Best Lawyers president Steven Naifeh is among the speakers on a forthcoming American Bar Association webinar discussing the impact of lawyer rankings and ratings on professional ethics.
Named “Lawyer Rankings and Ratings: The Impact on Ethics and the Profession”, the session takes place on October 21 2013 at 1pm Eastern.
The organizers describe the program:
“There may not be a bigger “industry” in law firm marketing and business development circles than the continued growth and proliferation of rankings and ratings. The Rules of Professional Conduct and ethics opinions have tried in vain to develop workable ethics barriers and parameters, however, the impact on the profession is significant—from the time and money spent to the permissible uses for promotion. Learn about ratings and their methodologies, and the ethical considerations voiced by various state and national bar associations. From long-time services by Martindale, American Lawyer Media, Best Lawyers and Super Lawyers; to relative newcomers such as Chambers USA and Avvo; and the thousands of other companies that have recognized there is a lot of money to be made in the business of lawyer rankings. Are they helping buyers of legal services make more informed decisions or hindering the profession as a whole?”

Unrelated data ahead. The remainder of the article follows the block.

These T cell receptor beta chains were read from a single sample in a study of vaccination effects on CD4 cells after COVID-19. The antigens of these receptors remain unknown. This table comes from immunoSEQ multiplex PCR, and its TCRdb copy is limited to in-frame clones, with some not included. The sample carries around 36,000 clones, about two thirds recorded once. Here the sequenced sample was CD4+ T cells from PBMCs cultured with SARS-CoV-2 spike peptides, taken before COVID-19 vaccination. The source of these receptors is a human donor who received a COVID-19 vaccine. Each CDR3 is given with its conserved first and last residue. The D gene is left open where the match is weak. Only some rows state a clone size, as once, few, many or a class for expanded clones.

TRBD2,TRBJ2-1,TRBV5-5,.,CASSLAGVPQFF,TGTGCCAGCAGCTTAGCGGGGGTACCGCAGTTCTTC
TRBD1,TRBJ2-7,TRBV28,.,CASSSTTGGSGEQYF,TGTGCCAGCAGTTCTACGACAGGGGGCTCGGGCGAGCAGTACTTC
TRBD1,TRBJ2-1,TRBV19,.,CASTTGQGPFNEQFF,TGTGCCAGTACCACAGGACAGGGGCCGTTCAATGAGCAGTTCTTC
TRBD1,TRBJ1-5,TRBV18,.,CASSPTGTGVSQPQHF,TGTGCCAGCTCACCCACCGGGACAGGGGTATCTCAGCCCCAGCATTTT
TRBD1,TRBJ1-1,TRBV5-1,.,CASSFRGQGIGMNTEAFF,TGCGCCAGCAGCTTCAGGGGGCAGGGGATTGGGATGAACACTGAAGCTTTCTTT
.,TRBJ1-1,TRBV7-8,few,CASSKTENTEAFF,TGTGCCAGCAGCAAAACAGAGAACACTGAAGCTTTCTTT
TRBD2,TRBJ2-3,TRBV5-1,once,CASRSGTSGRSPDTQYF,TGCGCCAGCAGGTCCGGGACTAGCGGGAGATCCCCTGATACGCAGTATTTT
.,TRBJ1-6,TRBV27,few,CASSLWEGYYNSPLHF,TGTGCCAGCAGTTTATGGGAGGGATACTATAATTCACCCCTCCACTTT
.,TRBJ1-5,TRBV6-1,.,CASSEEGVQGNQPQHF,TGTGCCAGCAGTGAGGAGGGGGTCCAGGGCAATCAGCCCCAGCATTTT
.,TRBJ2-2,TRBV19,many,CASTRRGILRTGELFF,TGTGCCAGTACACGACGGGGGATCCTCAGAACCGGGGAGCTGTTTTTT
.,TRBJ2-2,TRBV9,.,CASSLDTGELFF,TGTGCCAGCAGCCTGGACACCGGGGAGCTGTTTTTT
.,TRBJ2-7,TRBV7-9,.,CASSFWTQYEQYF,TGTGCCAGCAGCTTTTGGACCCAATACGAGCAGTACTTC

The other panelists are Elizabeth Tarbert, Ethics Counsel, The Florida Bar; and moderator Micah Buchdahl from HTMLawyers.
For more details and to sign up, click here.
Steven M. Sweat - Glotzer & Sweat, LLP says
Rankings are oftentimes not the best way to determine who is a great lawyer. Having said this, trying to get recognition through the various organizations that rank lawyers is a must for any attorney marketing his practice. The average consumer seems to place importance on these types of “pedigrees.”
Ann Fisher says
Lawyer rankings are by and large manipulable by large firms. Its easy enough to get recommendations from partners or your equivalent in another large firm. There is an entire industry developing those arrangements. Is not so easy when you are in a small firm, niche practice, or a solo who may not have the knowledge of how to arrange things and how to be recognized. We all think it matters to the public — but do we really know — that is except for those who work with inside counsel in corporations, all of whom seem to be only able to hire large firms no matter the cost or the level (or lack thereof) of expertise that the large firms may have. I don’t do corporate work although I have access to GC, I have been “recognized”, and my intended client base doesn’t care but I wonder whether these rankings actually advance the credibility and reputation of lawyers as a profession..
Lloyd Pearson says
Thanks for your comment, Ann.